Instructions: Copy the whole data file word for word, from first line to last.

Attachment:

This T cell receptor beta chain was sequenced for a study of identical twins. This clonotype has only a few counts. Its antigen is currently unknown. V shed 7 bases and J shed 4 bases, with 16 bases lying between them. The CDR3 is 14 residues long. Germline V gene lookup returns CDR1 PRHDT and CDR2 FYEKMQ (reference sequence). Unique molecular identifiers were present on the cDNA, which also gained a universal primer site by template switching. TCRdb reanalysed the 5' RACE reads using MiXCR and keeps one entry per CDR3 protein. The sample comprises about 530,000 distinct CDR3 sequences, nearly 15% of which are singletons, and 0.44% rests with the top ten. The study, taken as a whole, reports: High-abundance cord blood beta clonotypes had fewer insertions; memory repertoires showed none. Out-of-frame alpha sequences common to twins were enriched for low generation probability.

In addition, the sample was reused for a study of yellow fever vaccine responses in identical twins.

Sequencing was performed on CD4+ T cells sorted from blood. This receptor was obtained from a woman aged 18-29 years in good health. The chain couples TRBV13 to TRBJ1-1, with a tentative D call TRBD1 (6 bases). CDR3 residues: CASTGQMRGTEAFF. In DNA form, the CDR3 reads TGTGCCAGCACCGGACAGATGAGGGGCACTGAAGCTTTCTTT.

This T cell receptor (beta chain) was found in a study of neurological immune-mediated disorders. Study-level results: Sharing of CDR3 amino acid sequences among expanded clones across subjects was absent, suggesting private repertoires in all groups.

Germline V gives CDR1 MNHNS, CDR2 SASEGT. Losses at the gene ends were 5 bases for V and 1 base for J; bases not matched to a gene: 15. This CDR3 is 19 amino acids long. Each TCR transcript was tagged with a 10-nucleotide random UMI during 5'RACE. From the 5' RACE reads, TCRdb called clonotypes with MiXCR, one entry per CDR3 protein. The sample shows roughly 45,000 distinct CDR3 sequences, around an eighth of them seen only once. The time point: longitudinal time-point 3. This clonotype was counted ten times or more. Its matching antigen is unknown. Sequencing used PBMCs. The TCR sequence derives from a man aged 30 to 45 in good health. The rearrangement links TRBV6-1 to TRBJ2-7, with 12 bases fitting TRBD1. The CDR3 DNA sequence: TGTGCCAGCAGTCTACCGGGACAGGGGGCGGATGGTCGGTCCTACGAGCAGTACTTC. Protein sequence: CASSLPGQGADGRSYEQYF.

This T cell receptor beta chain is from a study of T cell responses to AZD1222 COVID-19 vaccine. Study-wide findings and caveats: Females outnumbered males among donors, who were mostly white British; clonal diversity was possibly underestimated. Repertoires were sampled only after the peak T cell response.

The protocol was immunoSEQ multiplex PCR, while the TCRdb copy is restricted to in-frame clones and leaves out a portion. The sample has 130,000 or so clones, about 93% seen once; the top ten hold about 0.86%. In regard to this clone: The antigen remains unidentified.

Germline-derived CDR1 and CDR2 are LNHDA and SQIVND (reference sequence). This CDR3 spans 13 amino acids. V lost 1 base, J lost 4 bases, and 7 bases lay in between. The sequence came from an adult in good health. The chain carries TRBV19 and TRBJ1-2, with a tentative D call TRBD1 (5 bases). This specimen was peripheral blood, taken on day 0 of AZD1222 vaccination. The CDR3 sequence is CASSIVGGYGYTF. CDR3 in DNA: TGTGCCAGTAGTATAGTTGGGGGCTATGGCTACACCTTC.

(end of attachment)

This T cell receptor beta chain was sequenced for a study of identical twins. This clonotype has only a few counts. Its antigen is currently unknown. V shed 7 bases and J shed 4 bases, with 16 bases lying between them. The CDR3 is 14 residues long. Germline V gene lookup returns CDR1 PRHDT and CDR2 FYEKMQ (reference sequence). Unique molecular identifiers were present on the cDNA, which also gained a universal primer site by template switching. TCRdb reanalysed the 5' RACE reads using MiXCR and keeps one entry per CDR3 protein. The sample comprises about 530,000 distinct CDR3 sequences, nearly 15% of which are singletons, and 0.44% rests with the top ten. The study, taken as a whole, reports: High-abundance cord blood beta clonotypes had fewer insertions; memory repertoires showed none. Out-of-frame alpha sequences common to twins were enriched for low generation probability.

In addition, the sample was reused for a study of yellow fever vaccine responses in identical twins.

Sequencing was performed on CD4+ T cells sorted from blood. This receptor was obtained from a woman aged 18-29 years in good health. The chain couples TRBV13 to TRBJ1-1, with a tentative D call TRBD1 (6 bases). CDR3 residues: CASTGQMRGTEAFF. In DNA form, the CDR3 reads TGTGCCAGCACCGGACAGATGAGGGGCACTGAAGCTTTCTTT.

This T cell receptor (beta chain) was found in a study of neurological immune-mediated disorders. Study-level results: Sharing of CDR3 amino acid sequences among expanded clones across subjects was absent, suggesting private repertoires in all groups.

Germline V gives CDR1 MNHNS, CDR2 SASEGT. Losses at the gene ends were 5 bases for V and 1 base for J; bases not matched to a gene: 15. This CDR3 is 19 amino acids long. Each TCR transcript was tagged with a 10-nucleotide random UMI during 5'RACE. From the 5' RACE reads, TCRdb called clonotypes with MiXCR, one entry per CDR3 protein. The sample shows roughly 45,000 distinct CDR3 sequences, around an eighth of them seen only once. The time point: longitudinal time-point 3. This clonotype was counted ten times or more. Its matching antigen is unknown. Sequencing used PBMCs. The TCR sequence derives from a man aged 30 to 45 in good health. The rearrangement links TRBV6-1 to TRBJ2-7, with 12 bases fitting TRBD1. The CDR3 DNA sequence: TGTGCCAGCAGTCTACCGGGACAGGGGGCGGATGGTCGGTCCTACGAGCAGTACTTC. Protein sequence: CASSLPGQGADGRSYEQYF.

This T cell receptor beta chain is from a study of T cell responses to AZD1222 COVID-19 vaccine. Study-wide findings and caveats: Females outnumbered males among donors, who were mostly white British; clonal diversity was possibly underestimated. Repertoires were sampled only after the peak T cell response.

The protocol was immunoSEQ multiplex PCR, while the TCRdb copy is restricted to in-frame clones and leaves out a portion. The sample has 130,000 or so clones, about 93% seen once; the top ten hold about 0.86%. In regard to this clone: The antigen remains unidentified.

Germline-derived CDR1 and CDR2 are LNHDA and SQIVND (reference sequence). This CDR3 spans 13 amino acids. V lost 1 base, J lost 4 bases, and 7 bases lay in between. The sequence came from an adult in good health. The chain carries TRBV19 and TRBJ1-2, with a tentative D call TRBD1 (5 bases). This specimen was peripheral blood, taken on day 0 of AZD1222 vaccination. The CDR3 sequence is CASSIVGGYGYTF. CDR3 in DNA: TGTGCCAGTAGTATAGTTGGGGGCTATGGCTACACCTTC.